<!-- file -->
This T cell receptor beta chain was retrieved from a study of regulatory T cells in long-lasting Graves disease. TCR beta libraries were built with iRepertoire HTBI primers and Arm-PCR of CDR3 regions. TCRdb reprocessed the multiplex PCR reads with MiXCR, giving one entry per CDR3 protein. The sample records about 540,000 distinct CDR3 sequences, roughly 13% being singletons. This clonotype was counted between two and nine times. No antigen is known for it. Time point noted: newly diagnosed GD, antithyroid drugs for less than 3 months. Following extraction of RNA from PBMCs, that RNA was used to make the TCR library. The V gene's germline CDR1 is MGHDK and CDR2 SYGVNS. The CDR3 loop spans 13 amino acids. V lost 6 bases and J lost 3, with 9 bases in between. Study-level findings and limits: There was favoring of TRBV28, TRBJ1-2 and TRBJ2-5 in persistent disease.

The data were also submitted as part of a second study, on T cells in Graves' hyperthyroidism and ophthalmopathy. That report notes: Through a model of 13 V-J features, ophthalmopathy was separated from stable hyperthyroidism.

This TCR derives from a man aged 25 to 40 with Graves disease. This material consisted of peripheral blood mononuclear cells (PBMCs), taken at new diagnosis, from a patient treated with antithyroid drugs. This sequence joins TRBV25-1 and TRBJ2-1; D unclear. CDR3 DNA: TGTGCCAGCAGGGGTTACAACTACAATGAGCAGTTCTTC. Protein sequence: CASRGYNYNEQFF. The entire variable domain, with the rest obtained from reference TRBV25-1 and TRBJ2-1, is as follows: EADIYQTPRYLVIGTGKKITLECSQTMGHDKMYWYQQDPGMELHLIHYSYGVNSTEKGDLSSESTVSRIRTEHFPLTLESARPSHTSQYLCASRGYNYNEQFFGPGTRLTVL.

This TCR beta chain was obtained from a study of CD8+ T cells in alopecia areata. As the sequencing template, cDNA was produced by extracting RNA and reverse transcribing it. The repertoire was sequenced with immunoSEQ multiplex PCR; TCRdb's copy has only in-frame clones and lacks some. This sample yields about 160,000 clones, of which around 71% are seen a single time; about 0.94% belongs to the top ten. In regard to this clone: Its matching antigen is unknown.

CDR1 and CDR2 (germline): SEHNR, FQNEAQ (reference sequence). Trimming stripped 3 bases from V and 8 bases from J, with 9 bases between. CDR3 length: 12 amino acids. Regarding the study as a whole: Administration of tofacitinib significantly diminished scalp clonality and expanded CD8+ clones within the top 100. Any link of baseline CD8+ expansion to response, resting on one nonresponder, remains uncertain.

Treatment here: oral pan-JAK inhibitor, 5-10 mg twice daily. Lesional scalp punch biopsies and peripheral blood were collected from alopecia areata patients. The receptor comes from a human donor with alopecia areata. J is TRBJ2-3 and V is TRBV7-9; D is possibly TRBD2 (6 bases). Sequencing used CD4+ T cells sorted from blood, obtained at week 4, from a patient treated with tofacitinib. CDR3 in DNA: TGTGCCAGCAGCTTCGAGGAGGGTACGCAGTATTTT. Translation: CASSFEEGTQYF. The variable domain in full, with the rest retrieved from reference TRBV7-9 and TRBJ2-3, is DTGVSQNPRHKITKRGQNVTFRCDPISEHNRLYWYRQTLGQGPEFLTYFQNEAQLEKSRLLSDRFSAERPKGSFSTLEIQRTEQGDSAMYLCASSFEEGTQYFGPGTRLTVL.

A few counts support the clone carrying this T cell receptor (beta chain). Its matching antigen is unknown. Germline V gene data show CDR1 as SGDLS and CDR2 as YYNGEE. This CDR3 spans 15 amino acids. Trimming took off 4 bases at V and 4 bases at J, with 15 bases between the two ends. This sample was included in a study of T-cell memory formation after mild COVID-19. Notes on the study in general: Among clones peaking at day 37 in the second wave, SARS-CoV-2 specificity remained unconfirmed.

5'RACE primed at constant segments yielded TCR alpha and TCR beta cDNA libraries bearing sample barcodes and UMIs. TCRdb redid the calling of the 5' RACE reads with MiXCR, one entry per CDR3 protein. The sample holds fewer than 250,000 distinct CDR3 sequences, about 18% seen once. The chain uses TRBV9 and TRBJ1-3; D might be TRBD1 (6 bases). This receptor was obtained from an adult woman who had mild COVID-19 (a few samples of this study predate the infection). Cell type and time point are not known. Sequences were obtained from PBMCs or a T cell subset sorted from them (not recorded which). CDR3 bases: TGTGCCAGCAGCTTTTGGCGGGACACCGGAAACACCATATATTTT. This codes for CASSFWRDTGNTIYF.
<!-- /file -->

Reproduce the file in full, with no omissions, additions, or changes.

This T cell receptor beta chain was retrieved from a study of regulatory T cells in long-lasting Graves disease. TCR beta libraries were built with iRepertoire HTBI primers and Arm-PCR of CDR3 regions. TCRdb reprocessed the multiplex PCR reads with MiXCR, giving one entry per CDR3 protein. The sample records about 540,000 distinct CDR3 sequences, roughly 13% being singletons. This clonotype was counted between two and nine times. No antigen is known for it. Time point noted: newly diagnosed GD, antithyroid drugs for less than 3 months. Following extraction of RNA from PBMCs, that RNA was used to make the TCR library. The V gene's germline CDR1 is MGHDK and CDR2 SYGVNS. The CDR3 loop spans 13 amino acids. V lost 6 bases and J lost 3, with 9 bases in between. Study-level findings and limits: There was favoring of TRBV28, TRBJ1-2 and TRBJ2-5 in persistent disease.

The data were also submitted as part of a second study, on T cells in Graves' hyperthyroidism and ophthalmopathy. That report notes: Through a model of 13 V-J features, ophthalmopathy was separated from stable hyperthyroidism.

This TCR derives from a man aged 25 to 40 with Graves disease. This material consisted of peripheral blood mononuclear cells (PBMCs), taken at new diagnosis, from a patient treated with antithyroid drugs. This sequence joins TRBV25-1 and TRBJ2-1; D unclear. CDR3 DNA: TGTGCCAGCAGGGGTTACAACTACAATGAGCAGTTCTTC. Protein sequence: CASRGYNYNEQFF. The entire variable domain, with the rest obtained from reference TRBV25-1 and TRBJ2-1, is as follows: EADIYQTPRYLVIGTGKKITLECSQTMGHDKMYWYQQDPGMELHLIHYSYGVNSTEKGDLSSESTVSRIRTEHFPLTLESARPSHTSQYLCASRGYNYNEQFFGPGTRLTVL.

This TCR beta chain was obtained from a study of CD8+ T cells in alopecia areata. As the sequencing template, cDNA was produced by extracting RNA and reverse transcribing it. The repertoire was sequenced with immunoSEQ multiplex PCR; TCRdb's copy has only in-frame clones and lacks some. This sample yields about 160,000 clones, of which around 71% are seen a single time; about 0.94% belongs to the top ten. In regard to this clone: Its matching antigen is unknown.

CDR1 and CDR2 (germline): SEHNR, FQNEAQ (reference sequence). Trimming stripped 3 bases from V and 8 bases from J, with 9 bases between. CDR3 length: 12 amino acids. Regarding the study as a whole: Administration of tofacitinib significantly diminished scalp clonality and expanded CD8+ clones within the top 100. Any link of baseline CD8+ expansion to response, resting on one nonresponder, remains uncertain.

Treatment here: oral pan-JAK inhibitor, 5-10 mg twice daily. Lesional scalp punch biopsies and peripheral blood were collected from alopecia areata patients. The receptor comes from a human donor with alopecia areata. J is TRBJ2-3 and V is TRBV7-9; D is possibly TRBD2 (6 bases). Sequencing used CD4+ T cells sorted from blood, obtained at week 4, from a patient treated with tofacitinib. CDR3 in DNA: TGTGCCAGCAGCTTCGAGGAGGGTACGCAGTATTTT. Translation: CASSFEEGTQYF. The variable domain in full, with the rest retrieved from reference TRBV7-9 and TRBJ2-3, is DTGVSQNPRHKITKRGQNVTFRCDPISEHNRLYWYRQTLGQGPEFLTYFQNEAQLEKSRLLSDRFSAERPKGSFSTLEIQRTEQGDSAMYLCASSFEEGTQYFGPGTRLTVL.

A few counts support the clone carrying this T cell receptor (beta chain). Its matching antigen is unknown. Germline V gene data show CDR1 as SGDLS and CDR2 as YYNGEE. This CDR3 spans 15 amino acids. Trimming took off 4 bases at V and 4 bases at J, with 15 bases between the two ends. This sample was included in a study of T-cell memory formation after mild COVID-19. Notes on the study in general: Among clones peaking at day 37 in the second wave, SARS-CoV-2 specificity remained unconfirmed.

5'RACE primed at constant segments yielded TCR alpha and TCR beta cDNA libraries bearing sample barcodes and UMIs. TCRdb redid the calling of the 5' RACE reads with MiXCR, one entry per CDR3 protein. The sample holds fewer than 250,000 distinct CDR3 sequences, about 18% seen once. The chain uses TRBV9 and TRBJ1-3; D might be TRBD1 (6 bases). This receptor was obtained from an adult woman who had mild COVID-19 (a few samples of this study predate the infection). Cell type and time point are not known. Sequences were obtained from PBMCs or a T cell subset sorted from them (not recorded which). CDR3 bases: TGTGCCAGCAGCTTTTGGCGGGACACCGGAAACACCATATATTTT. This codes for CASSFWRDTGNTIYF.